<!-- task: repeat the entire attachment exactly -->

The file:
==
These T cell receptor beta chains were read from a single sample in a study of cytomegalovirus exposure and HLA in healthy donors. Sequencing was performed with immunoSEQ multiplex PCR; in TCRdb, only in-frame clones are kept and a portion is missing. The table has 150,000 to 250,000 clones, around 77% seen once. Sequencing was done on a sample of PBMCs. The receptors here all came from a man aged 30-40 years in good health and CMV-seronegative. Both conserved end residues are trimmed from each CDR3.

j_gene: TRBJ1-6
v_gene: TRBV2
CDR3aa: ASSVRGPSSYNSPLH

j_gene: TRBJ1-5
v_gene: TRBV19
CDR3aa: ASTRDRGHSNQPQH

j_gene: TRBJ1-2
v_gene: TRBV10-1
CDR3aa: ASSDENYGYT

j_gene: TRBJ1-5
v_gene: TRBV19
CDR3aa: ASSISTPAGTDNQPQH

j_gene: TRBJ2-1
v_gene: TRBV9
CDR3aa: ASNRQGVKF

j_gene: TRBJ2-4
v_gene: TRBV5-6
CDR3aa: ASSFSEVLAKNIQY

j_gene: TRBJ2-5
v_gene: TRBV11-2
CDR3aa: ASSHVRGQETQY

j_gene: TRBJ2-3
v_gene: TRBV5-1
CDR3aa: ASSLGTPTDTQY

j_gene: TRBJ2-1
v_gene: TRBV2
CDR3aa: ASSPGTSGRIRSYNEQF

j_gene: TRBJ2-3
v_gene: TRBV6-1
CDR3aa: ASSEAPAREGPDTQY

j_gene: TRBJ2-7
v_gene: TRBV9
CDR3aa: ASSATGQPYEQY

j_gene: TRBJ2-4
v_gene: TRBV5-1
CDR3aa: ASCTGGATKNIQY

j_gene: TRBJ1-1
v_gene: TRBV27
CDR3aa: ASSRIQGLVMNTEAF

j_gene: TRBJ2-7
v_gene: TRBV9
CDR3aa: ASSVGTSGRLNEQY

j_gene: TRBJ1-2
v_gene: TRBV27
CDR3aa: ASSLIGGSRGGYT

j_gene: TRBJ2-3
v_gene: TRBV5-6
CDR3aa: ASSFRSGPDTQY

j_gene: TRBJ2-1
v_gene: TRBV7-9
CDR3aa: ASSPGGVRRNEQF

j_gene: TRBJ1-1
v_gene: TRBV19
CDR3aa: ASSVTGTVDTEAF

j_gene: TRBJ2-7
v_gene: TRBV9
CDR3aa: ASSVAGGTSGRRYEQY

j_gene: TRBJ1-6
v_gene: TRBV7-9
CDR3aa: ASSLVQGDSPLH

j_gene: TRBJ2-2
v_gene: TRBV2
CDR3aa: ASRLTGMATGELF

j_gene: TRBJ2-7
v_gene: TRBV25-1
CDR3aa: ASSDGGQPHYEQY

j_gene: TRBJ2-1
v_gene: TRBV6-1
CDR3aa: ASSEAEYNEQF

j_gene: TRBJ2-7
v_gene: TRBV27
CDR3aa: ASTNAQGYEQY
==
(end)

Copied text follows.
These T cell receptor beta chains were read from a single sample in a study of cytomegalovirus exposure and HLA in healthy donors. Sequencing was performed with immunoSEQ multiplex PCR; in TCRdb, only in-frame clones are kept and a portion is missing. The table has 150,000 to 250,000 clones, around 77% seen once. Sequencing was done on a sample of PBMCs. The receptors here all came from a man aged 30-40 years in good health and CMV-seronegative. Both conserved end residues are trimmed from each CDR3.

j_gene: TRBJ1-6
v_gene: TRBV2
CDR3aa: ASSVRGPSSYNSPLH

j_gene: TRBJ1-5
v_gene: TRBV19
CDR3aa: ASTRDRGHSNQPQH

j_gene: TRBJ1-2
v_gene: TRBV10-1
CDR3aa: ASSDENYGYT

j_gene: TRBJ1-5
v_gene: TRBV19
CDR3aa: ASSISTPAGTDNQPQH

j_gene: TRBJ2-1
v_gene: TRBV9
CDR3aa: ASNRQGVKF

j_gene: TRBJ2-4
v_gene: TRBV5-6
CDR3aa: ASSFSEVLAKNIQY

j_gene: TRBJ2-5
v_gene: TRBV11-2
CDR3aa: ASSHVRGQETQY

j_gene: TRBJ2-3
v_gene: TRBV5-1
CDR3aa: ASSLGTPTDTQY

j_gene: TRBJ2-1
v_gene: TRBV2
CDR3aa: ASSPGTSGRIRSYNEQF

j_gene: TRBJ2-3
v_gene: TRBV6-1
CDR3aa: ASSEAPAREGPDTQY

j_gene: TRBJ2-7
v_gene: TRBV9
CDR3aa: ASSATGQPYEQY

j_gene: TRBJ2-4
v_gene: TRBV5-1
CDR3aa: ASCTGGATKNIQY

j_gene: TRBJ1-1
v_gene: TRBV27
CDR3aa: ASSRIQGLVMNTEAF

j_gene: TRBJ2-7
v_gene: TRBV9
CDR3aa: ASSVGTSGRLNEQY

j_gene: TRBJ1-2
v_gene: TRBV27
CDR3aa: ASSLIGGSRGGYT

j_gene: TRBJ2-3
v_gene: TRBV5-6
CDR3aa: ASSFRSGPDTQY

j_gene: TRBJ2-1
v_gene: TRBV7-9
CDR3aa: ASSPGGVRRNEQF

j_gene: TRBJ1-1
v_gene: TRBV19
CDR3aa: ASSVTGTVDTEAF

j_gene: TRBJ2-7
v_gene: TRBV9
CDR3aa: ASSVAGGTSGRRYEQY

j_gene: TRBJ1-6
v_gene: TRBV7-9
CDR3aa: ASSLVQGDSPLH

j_gene: TRBJ2-2
v_gene: TRBV2
CDR3aa: ASRLTGMATGELF

j_gene: TRBJ2-7
v_gene: TRBV25-1
CDR3aa: ASSDGGQPHYEQY

j_gene: TRBJ2-1
v_gene: TRBV6-1
CDR3aa: ASSEAEYNEQF

j_gene: TRBJ2-7
v_gene: TRBV27
CDR3aa: ASTNAQGYEQY